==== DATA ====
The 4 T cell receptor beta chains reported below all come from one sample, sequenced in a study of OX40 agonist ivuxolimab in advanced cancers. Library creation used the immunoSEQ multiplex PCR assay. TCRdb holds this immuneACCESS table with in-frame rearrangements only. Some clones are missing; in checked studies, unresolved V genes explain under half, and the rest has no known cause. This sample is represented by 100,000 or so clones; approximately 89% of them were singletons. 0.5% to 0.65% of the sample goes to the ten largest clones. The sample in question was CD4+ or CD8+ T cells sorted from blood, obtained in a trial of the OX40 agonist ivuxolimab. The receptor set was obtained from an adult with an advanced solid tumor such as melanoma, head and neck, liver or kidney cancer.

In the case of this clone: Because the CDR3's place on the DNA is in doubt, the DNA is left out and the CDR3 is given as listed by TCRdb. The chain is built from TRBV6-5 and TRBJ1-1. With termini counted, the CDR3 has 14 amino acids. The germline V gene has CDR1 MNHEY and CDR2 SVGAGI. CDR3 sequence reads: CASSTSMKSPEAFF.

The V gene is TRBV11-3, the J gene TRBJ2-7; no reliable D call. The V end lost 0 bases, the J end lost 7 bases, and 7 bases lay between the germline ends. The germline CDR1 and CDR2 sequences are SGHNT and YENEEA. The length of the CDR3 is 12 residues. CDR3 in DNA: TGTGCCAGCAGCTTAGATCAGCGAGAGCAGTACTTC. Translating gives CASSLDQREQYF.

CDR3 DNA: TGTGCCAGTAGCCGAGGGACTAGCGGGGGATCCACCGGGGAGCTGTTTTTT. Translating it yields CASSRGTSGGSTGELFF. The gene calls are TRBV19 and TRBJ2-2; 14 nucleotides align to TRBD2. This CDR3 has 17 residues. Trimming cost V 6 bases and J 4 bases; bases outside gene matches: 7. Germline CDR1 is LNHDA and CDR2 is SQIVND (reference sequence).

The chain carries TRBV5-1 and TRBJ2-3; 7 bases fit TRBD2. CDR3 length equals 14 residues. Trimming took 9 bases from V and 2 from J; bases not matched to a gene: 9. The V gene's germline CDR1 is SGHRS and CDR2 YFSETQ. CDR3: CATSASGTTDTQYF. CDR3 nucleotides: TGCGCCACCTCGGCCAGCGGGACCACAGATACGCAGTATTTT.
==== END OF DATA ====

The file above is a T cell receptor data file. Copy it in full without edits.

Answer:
The 4 T cell receptor beta chains reported below all come from one sample, sequenced in a study of OX40 agonist ivuxolimab in advanced cancers. Library creation used the immunoSEQ multiplex PCR assay. TCRdb holds this immuneACCESS table with in-frame rearrangements only. Some clones are missing; in checked studies, unresolved V genes explain under half, and the rest has no known cause. This sample is represented by 100,000 or so clones; approximately 89% of them were singletons. 0.5% to 0.65% of the sample goes to the ten largest clones. The sample in question was CD4+ or CD8+ T cells sorted from blood, obtained in a trial of the OX40 agonist ivuxolimab. The receptor set was obtained from an adult with an advanced solid tumor such as melanoma, head and neck, liver or kidney cancer.

In the case of this clone: Because the CDR3's place on the DNA is in doubt, the DNA is left out and the CDR3 is given as listed by TCRdb. The chain is built from TRBV6-5 and TRBJ1-1. With termini counted, the CDR3 has 14 amino acids. The germline V gene has CDR1 MNHEY and CDR2 SVGAGI. CDR3 sequence reads: CASSTSMKSPEAFF.

The V gene is TRBV11-3, the J gene TRBJ2-7; no reliable D call. The V end lost 0 bases, the J end lost 7 bases, and 7 bases lay between the germline ends. The germline CDR1 and CDR2 sequences are SGHNT and YENEEA. The length of the CDR3 is 12 residues. CDR3 in DNA: TGTGCCAGCAGCTTAGATCAGCGAGAGCAGTACTTC. Translating gives CASSLDQREQYF.

CDR3 DNA: TGTGCCAGTAGCCGAGGGACTAGCGGGGGATCCACCGGGGAGCTGTTTTTT. Translating it yields CASSRGTSGGSTGELFF. The gene calls are TRBV19 and TRBJ2-2; 14 nucleotides align to TRBD2. This CDR3 has 17 residues. Trimming cost V 6 bases and J 4 bases; bases outside gene matches: 7. Germline CDR1 is LNHDA and CDR2 is SQIVND (reference sequence).

The chain carries TRBV5-1 and TRBJ2-3; 7 bases fit TRBD2. CDR3 length equals 14 residues. Trimming took 9 bases from V and 2 from J; bases not matched to a gene: 9. The V gene's germline CDR1 is SGHRS and CDR2 YFSETQ. CDR3: CATSASGTTDTQYF. CDR3 nucleotides: TGCGCCACCTCGGCCAGCGGGACCACAGATACGCAGTATTTT.